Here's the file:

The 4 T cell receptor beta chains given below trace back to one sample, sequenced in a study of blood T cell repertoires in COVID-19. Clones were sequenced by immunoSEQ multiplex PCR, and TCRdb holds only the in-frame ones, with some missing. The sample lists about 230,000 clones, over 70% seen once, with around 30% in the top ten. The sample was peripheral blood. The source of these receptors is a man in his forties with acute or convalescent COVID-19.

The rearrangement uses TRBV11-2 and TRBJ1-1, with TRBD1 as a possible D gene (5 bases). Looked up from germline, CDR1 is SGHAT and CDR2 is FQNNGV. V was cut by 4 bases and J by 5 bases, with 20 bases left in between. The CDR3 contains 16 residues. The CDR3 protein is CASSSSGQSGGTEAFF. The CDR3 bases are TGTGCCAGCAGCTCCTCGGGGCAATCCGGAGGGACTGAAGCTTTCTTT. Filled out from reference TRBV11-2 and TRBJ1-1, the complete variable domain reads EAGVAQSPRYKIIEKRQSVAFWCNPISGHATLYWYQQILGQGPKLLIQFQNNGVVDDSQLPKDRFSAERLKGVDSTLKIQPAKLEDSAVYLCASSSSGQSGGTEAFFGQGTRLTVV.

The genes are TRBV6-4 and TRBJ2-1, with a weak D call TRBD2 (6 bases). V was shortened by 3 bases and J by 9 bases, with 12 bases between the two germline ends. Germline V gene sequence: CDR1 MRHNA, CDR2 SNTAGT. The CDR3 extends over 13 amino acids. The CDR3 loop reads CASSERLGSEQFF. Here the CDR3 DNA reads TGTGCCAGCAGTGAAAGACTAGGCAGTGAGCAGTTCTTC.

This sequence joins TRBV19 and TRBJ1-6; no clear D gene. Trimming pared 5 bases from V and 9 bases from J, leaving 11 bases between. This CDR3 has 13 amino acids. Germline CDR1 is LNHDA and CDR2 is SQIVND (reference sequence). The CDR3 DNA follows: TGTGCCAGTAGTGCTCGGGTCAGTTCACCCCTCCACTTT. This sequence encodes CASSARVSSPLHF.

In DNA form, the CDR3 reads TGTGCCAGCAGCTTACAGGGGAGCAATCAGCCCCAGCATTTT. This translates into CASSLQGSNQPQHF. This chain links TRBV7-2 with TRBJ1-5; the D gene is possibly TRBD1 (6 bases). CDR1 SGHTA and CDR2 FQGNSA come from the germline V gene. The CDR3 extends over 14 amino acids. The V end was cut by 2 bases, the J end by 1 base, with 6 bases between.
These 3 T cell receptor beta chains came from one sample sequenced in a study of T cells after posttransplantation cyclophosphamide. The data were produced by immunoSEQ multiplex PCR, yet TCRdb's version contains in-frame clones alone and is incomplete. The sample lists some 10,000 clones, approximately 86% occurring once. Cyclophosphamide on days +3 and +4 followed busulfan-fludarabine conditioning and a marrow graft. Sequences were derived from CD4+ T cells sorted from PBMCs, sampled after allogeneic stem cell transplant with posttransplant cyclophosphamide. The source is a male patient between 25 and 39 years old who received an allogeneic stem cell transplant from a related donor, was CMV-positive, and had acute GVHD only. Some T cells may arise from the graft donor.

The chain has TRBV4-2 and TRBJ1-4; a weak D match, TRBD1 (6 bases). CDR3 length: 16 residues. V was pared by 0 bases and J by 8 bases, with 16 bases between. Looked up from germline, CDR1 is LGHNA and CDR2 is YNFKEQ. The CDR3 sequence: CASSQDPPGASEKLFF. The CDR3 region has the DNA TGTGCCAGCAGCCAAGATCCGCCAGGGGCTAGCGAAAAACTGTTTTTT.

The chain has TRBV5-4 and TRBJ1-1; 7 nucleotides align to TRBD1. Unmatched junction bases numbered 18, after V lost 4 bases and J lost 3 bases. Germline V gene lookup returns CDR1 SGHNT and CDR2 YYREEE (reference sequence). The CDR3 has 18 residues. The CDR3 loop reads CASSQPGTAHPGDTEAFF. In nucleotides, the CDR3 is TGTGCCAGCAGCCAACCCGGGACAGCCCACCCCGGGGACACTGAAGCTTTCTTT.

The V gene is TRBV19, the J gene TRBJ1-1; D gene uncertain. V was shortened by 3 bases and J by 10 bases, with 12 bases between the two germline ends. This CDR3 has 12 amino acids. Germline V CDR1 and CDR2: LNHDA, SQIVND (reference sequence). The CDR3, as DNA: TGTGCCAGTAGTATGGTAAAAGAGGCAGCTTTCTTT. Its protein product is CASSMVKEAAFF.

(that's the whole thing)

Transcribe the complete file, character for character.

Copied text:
The 4 T cell receptor beta chains given below trace back to one sample, sequenced in a study of blood T cell repertoires in COVID-19. Clones were sequenced by immunoSEQ multiplex PCR, and TCRdb holds only the in-frame ones, with some missing. The sample lists about 230,000 clones, over 70% seen once, with around 30% in the top ten. The sample was peripheral blood. The source of these receptors is a man in his forties with acute or convalescent COVID-19.

The rearrangement uses TRBV11-2 and TRBJ1-1, with TRBD1 as a possible D gene (5 bases). Looked up from germline, CDR1 is SGHAT and CDR2 is FQNNGV. V was cut by 4 bases and J by 5 bases, with 20 bases left in between. The CDR3 contains 16 residues. The CDR3 protein is CASSSSGQSGGTEAFF. The CDR3 bases are TGTGCCAGCAGCTCCTCGGGGCAATCCGGAGGGACTGAAGCTTTCTTT. Filled out from reference TRBV11-2 and TRBJ1-1, the complete variable domain reads EAGVAQSPRYKIIEKRQSVAFWCNPISGHATLYWYQQILGQGPKLLIQFQNNGVVDDSQLPKDRFSAERLKGVDSTLKIQPAKLEDSAVYLCASSSSGQSGGTEAFFGQGTRLTVV.

The genes are TRBV6-4 and TRBJ2-1, with a weak D call TRBD2 (6 bases). V was shortened by 3 bases and J by 9 bases, with 12 bases between the two germline ends. Germline V gene sequence: CDR1 MRHNA, CDR2 SNTAGT. The CDR3 extends over 13 amino acids. The CDR3 loop reads CASSERLGSEQFF. Here the CDR3 DNA reads TGTGCCAGCAGTGAAAGACTAGGCAGTGAGCAGTTCTTC.

This sequence joins TRBV19 and TRBJ1-6; no clear D gene. Trimming pared 5 bases from V and 9 bases from J, leaving 11 bases between. This CDR3 has 13 amino acids. Germline CDR1 is LNHDA and CDR2 is SQIVND (reference sequence). The CDR3 DNA follows: TGTGCCAGTAGTGCTCGGGTCAGTTCACCCCTCCACTTT. This sequence encodes CASSARVSSPLHF.

In DNA form, the CDR3 reads TGTGCCAGCAGCTTACAGGGGAGCAATCAGCCCCAGCATTTT. This translates into CASSLQGSNQPQHF. This chain links TRBV7-2 with TRBJ1-5; the D gene is possibly TRBD1 (6 bases). CDR1 SGHTA and CDR2 FQGNSA come from the germline V gene. The CDR3 extends over 14 amino acids. The V end was cut by 2 bases, the J end by 1 base, with 6 bases between.
These 3 T cell receptor beta chains came from one sample sequenced in a study of T cells after posttransplantation cyclophosphamide. The data were produced by immunoSEQ multiplex PCR, yet TCRdb's version contains in-frame clones alone and is incomplete. The sample lists some 10,000 clones, approximately 86% occurring once. Cyclophosphamide on days +3 and +4 followed busulfan-fludarabine conditioning and a marrow graft. Sequences were derived from CD4+ T cells sorted from PBMCs, sampled after allogeneic stem cell transplant with posttransplant cyclophosphamide. The source is a male patient between 25 and 39 years old who received an allogeneic stem cell transplant from a related donor, was CMV-positive, and had acute GVHD only. Some T cells may arise from the graft donor.

The chain has TRBV4-2 and TRBJ1-4; a weak D match, TRBD1 (6 bases). CDR3 length: 16 residues. V was pared by 0 bases and J by 8 bases, with 16 bases between. Looked up from germline, CDR1 is LGHNA and CDR2 is YNFKEQ. The CDR3 sequence: CASSQDPPGASEKLFF. The CDR3 region has the DNA TGTGCCAGCAGCCAAGATCCGCCAGGGGCTAGCGAAAAACTGTTTTTT.

The chain has TRBV5-4 and TRBJ1-1; 7 nucleotides align to TRBD1. Unmatched junction bases numbered 18, after V lost 4 bases and J lost 3 bases. Germline V gene lookup returns CDR1 SGHNT and CDR2 YYREEE (reference sequence). The CDR3 has 18 residues. The CDR3 loop reads CASSQPGTAHPGDTEAFF. In nucleotides, the CDR3 is TGTGCCAGCAGCCAACCCGGGACAGCCCACCCCGGGGACACTGAAGCTTTCTTT.

The V gene is TRBV19, the J gene TRBJ1-1; D gene uncertain. V was shortened by 3 bases and J by 10 bases, with 12 bases between the two germline ends. This CDR3 has 12 amino acids. Germline V CDR1 and CDR2: LNHDA, SQIVND (reference sequence). The CDR3, as DNA: TGTGCCAGTAGTATGGTAAAAGAGGCAGCTTTCTTT. Its protein product is CASSMVKEAAFF.